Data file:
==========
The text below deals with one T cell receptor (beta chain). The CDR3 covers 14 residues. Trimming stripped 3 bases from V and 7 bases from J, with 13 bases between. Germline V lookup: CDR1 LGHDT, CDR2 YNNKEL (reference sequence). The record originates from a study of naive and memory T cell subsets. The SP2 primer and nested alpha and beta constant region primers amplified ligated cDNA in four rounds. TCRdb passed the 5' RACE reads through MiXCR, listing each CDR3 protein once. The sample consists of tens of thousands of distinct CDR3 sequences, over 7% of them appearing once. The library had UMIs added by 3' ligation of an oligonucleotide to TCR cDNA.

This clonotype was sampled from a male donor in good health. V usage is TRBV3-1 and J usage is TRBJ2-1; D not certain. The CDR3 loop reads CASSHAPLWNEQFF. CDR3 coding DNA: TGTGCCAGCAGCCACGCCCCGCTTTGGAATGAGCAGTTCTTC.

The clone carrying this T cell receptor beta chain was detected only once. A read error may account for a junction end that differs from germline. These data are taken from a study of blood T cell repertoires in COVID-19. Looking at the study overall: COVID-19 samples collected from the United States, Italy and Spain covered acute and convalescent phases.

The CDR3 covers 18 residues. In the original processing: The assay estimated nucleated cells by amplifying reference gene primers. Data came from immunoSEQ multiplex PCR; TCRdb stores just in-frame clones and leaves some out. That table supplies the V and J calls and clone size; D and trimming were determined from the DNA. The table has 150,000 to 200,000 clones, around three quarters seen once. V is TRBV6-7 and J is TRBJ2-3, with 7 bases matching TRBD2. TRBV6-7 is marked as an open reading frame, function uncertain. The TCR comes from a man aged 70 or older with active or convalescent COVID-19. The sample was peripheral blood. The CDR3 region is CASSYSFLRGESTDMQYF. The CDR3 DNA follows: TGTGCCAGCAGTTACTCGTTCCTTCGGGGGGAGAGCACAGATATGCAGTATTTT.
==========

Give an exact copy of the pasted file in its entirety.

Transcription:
The text below deals with one T cell receptor (beta chain). The CDR3 covers 14 residues. Trimming stripped 3 bases from V and 7 bases from J, with 13 bases between. Germline V lookup: CDR1 LGHDT, CDR2 YNNKEL (reference sequence). The record originates from a study of naive and memory T cell subsets. The SP2 primer and nested alpha and beta constant region primers amplified ligated cDNA in four rounds. TCRdb passed the 5' RACE reads through MiXCR, listing each CDR3 protein once. The sample consists of tens of thousands of distinct CDR3 sequences, over 7% of them appearing once. The library had UMIs added by 3' ligation of an oligonucleotide to TCR cDNA.

This clonotype was sampled from a male donor in good health. V usage is TRBV3-1 and J usage is TRBJ2-1; D not certain. The CDR3 loop reads CASSHAPLWNEQFF. CDR3 coding DNA: TGTGCCAGCAGCCACGCCCCGCTTTGGAATGAGCAGTTCTTC.

The clone carrying this T cell receptor beta chain was detected only once. A read error may account for a junction end that differs from germline. These data are taken from a study of blood T cell repertoires in COVID-19. Looking at the study overall: COVID-19 samples collected from the United States, Italy and Spain covered acute and convalescent phases.

The CDR3 covers 18 residues. In the original processing: The assay estimated nucleated cells by amplifying reference gene primers. Data came from immunoSEQ multiplex PCR; TCRdb stores just in-frame clones and leaves some out. That table supplies the V and J calls and clone size; D and trimming were determined from the DNA. The table has 150,000 to 200,000 clones, around three quarters seen once. V is TRBV6-7 and J is TRBJ2-3, with 7 bases matching TRBD2. TRBV6-7 is marked as an open reading frame, function uncertain. The TCR comes from a man aged 70 or older with active or convalescent COVID-19. The sample was peripheral blood. The CDR3 region is CASSYSFLRGESTDMQYF. The CDR3 DNA follows: TGTGCCAGCAGTTACTCGTTCCTTCGGGGGGAGAGCACAGATATGCAGTATTTT.